Posted in: iOS

A look at the new racially diverse emoji in iOS 8.3

We had talked about the upcoming racially diverse emoji in iOS and OS X a few weeks ago but it finally started rolling out in yesterday’s iOS 8.3 and OS X 10.10.3 update. It’s not often the emoji stack gets updated and this is by far the biggest update it has received in years, so let’s take a closer look at it.

The main change here was to diversify the skin color of the various faces. Emoji usage has exploded since Apple adopted it in iOS back in 2011 and a lot of people care about this now for the skin color of the faces to actually be an issue.

Now there is no particular design for the emoji. The characters have been included in Unicode, so they are standardized across platforms but each platform is free to use their basic description and then design their own emoji characters based on that. Apple, Google, Microsoft, even Twitter, and Facebook, all have their own design sets that are exclusive to their platform. Apple’s being the oldest, has often been unofficially used in third party applications such as WhatsApp and other IM applications. The design, though, is still very much Apple’s.

Emoji is a Japanese invention and one proper look at the various icons will reveal its roots. The food, for example, features the traditional Japanese rice balls (onigiri), sushi, Bento box, and rice crackers, among other items. The transport primarily feature trains, because trains are a huge part of Japanese culture. And, of course, the people are white.

With the recent stress on racial and gender diversity, it makes sense that the emoji we send everyday reflected some of that diversity since less than 30% of the population is white. The latest update to the emoji keyboard in iOS 8.3 aims to fix that.

If you opened the new emoji keyboard you’d see a sea of yellow faces. The standard smiley faces are the same but all the human emoji are now yellow. The yellow color is chosen specifically to be race-neutral, making it more standard than the previous white faces. However, if you want to go beyond the generic color, there is now the option to press and hold on these faces, which brings a popup of five additional skin colors ranging in skin tone from light to dark so you can be more specific. This doesn’t just apply to the faces but also to the hand signs and other emoji showing the dancer or the skier. Even Santa can be any color you want now.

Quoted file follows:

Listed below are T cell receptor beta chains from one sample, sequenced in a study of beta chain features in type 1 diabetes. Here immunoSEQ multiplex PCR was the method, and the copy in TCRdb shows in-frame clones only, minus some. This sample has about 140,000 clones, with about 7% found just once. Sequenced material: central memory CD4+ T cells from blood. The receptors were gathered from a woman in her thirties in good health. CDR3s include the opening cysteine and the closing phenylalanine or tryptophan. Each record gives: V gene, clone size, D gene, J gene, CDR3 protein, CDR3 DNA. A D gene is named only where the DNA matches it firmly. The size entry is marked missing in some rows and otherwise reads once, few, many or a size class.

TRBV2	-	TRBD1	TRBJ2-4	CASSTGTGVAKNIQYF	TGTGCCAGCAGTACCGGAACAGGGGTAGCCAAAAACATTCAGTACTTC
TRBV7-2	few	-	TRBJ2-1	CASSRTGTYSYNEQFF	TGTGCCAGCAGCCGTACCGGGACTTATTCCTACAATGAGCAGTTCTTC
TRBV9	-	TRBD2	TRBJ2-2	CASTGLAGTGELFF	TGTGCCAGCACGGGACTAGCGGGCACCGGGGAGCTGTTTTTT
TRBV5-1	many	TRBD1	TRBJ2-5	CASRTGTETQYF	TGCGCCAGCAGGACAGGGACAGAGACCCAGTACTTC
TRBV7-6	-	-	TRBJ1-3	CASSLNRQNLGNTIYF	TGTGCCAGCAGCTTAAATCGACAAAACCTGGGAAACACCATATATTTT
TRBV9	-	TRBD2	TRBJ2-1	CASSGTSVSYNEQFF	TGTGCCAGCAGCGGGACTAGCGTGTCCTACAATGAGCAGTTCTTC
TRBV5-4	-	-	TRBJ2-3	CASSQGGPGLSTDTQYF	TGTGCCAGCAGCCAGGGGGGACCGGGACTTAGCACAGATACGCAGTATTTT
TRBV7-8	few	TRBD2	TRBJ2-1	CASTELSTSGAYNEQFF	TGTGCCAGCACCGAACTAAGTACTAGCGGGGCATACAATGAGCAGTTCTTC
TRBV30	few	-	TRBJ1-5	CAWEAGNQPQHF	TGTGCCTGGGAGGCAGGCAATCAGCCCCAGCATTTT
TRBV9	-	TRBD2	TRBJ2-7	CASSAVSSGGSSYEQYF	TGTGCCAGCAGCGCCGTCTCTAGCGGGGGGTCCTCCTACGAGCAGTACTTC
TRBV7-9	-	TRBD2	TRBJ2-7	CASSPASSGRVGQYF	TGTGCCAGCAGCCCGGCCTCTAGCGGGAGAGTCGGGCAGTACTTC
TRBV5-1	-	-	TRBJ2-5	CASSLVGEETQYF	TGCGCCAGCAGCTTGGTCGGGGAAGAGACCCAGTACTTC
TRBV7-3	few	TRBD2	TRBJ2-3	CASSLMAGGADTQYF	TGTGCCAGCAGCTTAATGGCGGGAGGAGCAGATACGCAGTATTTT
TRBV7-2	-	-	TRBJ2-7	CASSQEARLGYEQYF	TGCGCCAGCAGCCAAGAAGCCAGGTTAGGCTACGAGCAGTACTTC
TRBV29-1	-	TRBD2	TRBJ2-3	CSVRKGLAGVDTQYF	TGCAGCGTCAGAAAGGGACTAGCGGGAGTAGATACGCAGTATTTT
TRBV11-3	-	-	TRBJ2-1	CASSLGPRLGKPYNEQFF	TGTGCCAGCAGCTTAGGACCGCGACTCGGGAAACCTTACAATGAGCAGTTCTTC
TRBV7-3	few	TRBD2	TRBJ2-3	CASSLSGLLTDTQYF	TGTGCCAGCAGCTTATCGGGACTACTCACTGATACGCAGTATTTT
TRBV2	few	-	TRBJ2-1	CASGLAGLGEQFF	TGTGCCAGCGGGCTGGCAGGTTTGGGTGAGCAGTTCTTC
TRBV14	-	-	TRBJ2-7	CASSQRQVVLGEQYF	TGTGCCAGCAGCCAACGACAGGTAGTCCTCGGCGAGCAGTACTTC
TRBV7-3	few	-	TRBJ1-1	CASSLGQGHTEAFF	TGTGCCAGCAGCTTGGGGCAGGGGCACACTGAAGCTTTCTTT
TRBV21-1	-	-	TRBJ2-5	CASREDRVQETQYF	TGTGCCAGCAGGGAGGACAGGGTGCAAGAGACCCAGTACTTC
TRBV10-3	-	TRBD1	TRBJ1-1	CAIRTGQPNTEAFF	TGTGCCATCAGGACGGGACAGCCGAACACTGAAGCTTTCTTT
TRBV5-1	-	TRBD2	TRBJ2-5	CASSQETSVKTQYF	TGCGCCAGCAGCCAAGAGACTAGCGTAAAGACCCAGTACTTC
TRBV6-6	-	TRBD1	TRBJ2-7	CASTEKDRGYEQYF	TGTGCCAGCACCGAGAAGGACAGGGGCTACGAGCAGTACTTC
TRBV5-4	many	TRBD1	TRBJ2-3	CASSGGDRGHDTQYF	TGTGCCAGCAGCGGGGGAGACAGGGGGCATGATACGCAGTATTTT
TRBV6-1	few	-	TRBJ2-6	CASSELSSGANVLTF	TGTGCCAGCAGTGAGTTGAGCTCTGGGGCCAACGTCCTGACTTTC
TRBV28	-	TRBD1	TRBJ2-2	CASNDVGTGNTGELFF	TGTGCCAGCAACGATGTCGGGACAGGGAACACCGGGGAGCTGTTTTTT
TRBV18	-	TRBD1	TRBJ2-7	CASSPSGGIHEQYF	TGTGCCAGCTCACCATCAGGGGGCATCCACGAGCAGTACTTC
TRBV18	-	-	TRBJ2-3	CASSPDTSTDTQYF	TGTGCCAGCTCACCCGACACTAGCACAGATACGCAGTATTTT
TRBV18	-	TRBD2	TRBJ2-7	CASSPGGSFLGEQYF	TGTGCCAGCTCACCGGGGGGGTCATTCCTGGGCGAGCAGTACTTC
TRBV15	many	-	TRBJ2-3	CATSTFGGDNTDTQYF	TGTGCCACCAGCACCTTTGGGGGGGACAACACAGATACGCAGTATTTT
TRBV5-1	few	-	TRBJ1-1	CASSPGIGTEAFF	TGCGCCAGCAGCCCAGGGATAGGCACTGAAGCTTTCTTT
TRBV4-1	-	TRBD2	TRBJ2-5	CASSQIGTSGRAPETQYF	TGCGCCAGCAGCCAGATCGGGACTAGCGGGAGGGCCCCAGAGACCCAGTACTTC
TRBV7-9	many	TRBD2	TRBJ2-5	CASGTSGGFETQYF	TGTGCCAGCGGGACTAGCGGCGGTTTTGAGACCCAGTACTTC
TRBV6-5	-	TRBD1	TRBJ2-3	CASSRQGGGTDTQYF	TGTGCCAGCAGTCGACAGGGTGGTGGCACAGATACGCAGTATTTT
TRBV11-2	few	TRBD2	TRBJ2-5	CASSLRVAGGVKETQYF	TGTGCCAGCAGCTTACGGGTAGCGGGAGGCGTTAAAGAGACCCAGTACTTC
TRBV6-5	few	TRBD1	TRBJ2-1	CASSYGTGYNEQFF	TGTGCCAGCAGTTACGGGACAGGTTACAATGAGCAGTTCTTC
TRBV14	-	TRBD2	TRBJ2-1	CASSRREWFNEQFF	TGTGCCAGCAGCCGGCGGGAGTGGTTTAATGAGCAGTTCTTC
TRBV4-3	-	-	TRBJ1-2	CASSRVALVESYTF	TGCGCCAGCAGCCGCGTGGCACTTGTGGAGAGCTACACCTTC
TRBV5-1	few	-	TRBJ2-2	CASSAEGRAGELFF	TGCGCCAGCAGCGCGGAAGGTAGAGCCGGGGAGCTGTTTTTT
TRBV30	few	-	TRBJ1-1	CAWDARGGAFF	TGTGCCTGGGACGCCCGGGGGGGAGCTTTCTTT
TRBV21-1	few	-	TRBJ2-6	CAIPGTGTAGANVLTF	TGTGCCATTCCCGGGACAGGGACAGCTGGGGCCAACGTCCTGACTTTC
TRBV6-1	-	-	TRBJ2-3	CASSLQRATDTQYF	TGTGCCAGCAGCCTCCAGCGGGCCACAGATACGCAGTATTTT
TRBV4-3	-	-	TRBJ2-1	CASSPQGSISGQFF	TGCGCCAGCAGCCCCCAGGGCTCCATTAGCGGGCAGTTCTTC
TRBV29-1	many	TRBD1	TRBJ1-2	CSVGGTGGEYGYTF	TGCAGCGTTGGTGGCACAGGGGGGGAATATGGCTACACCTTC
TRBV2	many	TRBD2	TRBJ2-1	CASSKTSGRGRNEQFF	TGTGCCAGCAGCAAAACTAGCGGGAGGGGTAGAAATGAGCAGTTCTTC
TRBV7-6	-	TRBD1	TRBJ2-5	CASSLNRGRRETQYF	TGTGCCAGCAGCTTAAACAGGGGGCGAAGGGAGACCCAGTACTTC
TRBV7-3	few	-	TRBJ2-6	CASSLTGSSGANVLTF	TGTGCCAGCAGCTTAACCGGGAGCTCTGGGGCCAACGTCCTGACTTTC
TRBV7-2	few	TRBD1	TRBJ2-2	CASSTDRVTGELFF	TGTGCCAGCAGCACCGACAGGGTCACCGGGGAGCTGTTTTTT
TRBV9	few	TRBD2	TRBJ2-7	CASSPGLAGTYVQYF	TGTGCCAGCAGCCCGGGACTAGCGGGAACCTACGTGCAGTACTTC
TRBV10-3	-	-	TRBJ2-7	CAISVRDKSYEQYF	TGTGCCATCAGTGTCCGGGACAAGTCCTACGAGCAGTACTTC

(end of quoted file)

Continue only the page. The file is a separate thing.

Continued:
When you choose a color, it becomes the default for that emoji so you don’t have to press and hold every time. However, I wish there was an easy way to change all of their colors to a particular one without having to do it for each individual emoji.

Other than the racial diversity, the new emoji also expands on the choices you have for showing parents with their child. The previous set included a man and a woman with a boy (a girl on some other platforms). The new set includes the following:

Man and woman with a single boy
Man and woman with a single girl
Man and woman with boy and a girl
Man and woman with two boys
Man and woman with two girls

And this is the case for heterosexual couples. There are also options for homosexual couples, so there is a set with a man and a man and a woman and a woman with each of the options mentioned above, which takes the set from a single option to fifteen in the latest update.

Other than the diversity options, Apple also made some other changes to the keyboard. So now you can just slide the keyboard sideways and it doesn’t snap page wise but just scrolls smoothly like a list allowing you to move between categories smoothly.

Some of the other emoji have also been updated. So the old computer emoji has been replaced by a spanking new iMac. The phone emoji that have been the same since the original iPhone now show the new iPhone 6. And the watch emoji has been replaced with the Apple Watch. There are also way more flags now, something we saw first in Android Lollipop and general spit and polish to some of the other older icons.

This whole thing might seem frivolous to some but to others it makes a difference. If we have to progress as a society, you can’t ignore the little things, especially when they have become a big part of our lives. Hopefully, other platforms will soon implement these emoji as well.


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